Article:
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HomeEconomyBoE officials divided on future path of interest rates

BoE officials divided on future path of interest rates

David Milliken and Andy Bruce

LONDON (Reuters) – Bank of England policy makers on Thursday will see how far interest rates need to go. Divided to curb inflation, Governor Andrew Bailey highlighted uncertainty over the outlook for economic growth a week after the Bank of England signaled its number of rate hikes could peak.

Monetary Policy Committee members weighed in on inflation reaching 25 year high 10. October fell to 10 Dec. 5% – Still more than five times the BoE’s 2% target. Most of his colleagues dropped the word last week.

On the other end of the debate, Silvana Tenreyro, who voted against a half-basis-point rate hike last week and in December, said rates were already too high and t she might Will consider voting for a rate cut at a future meeting.

Like other central banks, the BoE is trying to reduce the risk of a surge in inflation and has raised interest rates

for the first time in a row last week 3 times raised the bank interest rate from 3.5% to 4%, the highest point since 2008.

But it is also concerned about exacerbating a mild recession expected to last a long time this year, a scenario most other countries will avoid.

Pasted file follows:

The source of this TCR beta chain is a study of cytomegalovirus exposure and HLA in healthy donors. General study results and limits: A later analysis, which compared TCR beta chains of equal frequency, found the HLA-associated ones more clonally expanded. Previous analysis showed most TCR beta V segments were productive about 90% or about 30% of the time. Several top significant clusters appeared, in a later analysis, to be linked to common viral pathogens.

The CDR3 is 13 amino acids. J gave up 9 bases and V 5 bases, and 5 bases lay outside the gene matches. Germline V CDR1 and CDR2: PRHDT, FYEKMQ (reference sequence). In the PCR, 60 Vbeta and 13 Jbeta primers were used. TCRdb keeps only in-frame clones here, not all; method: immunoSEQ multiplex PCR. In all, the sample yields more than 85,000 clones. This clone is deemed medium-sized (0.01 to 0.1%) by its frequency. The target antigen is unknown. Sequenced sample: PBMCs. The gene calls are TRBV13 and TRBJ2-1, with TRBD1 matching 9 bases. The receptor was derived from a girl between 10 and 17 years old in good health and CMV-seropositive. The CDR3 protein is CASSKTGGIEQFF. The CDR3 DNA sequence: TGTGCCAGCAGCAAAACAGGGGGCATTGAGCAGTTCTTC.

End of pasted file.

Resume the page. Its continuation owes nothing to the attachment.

Last week, Bailey said inflation was turning to inflation, even if it was too early to declare victory.

Financial markets and economists now see the Bank of England raising interest rates by just 0.25 percentage points – either next month or in May.

Ahead of the BoE’s latest meeting, markets were pricing in a more likely rate peak at 4.5% in 25 mid-year.

Bailey said again on Thursday that the inflation trend appears to have reversed, but reiterated the risk to the Bank of England’s main forecast, which is below target in the medium term 2024.

“I’m very unsure about how prices are set and wages are set in this country. We have the largest upward bias ever in our forecasts for inflation,” Bailey said. Uncertainty over how quickly long-term inflationary pressures will recede following last year’s energy price shock.

Haskell aligns with Katherine Mann, who also sees significant upside risk to the BoE price forecast.

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“Economic theory suggests that persistent uncertainty surrounding inflation warrants stronger action,” Haskell said in his annual report to parliament.

“(So) I will continue to be vigilant for signs that inflation is more persistent than we expect and act forcefully if necessary.”

By contrast, Tenreyro It said that the full strength of the Bank of England to raise interest rates last year has not yet appeared, and the economic momentum has weakened.

“Right now the interest rates are too high,” she said. “I think I would consider a rate cut.”

Huw Pill, chief economist at the Bank of England, said there were some signs of weakness in the labor market, but the central bank’s job of tightening policy was not over.

“It’s critical to see through it and we do enough to address the underlying upside risk to inflation,” he said.

Firms could have more pricing power than expected, or workers could be more successful in negotiating for higher wages — both factors could slow inflation back to target, he said level.

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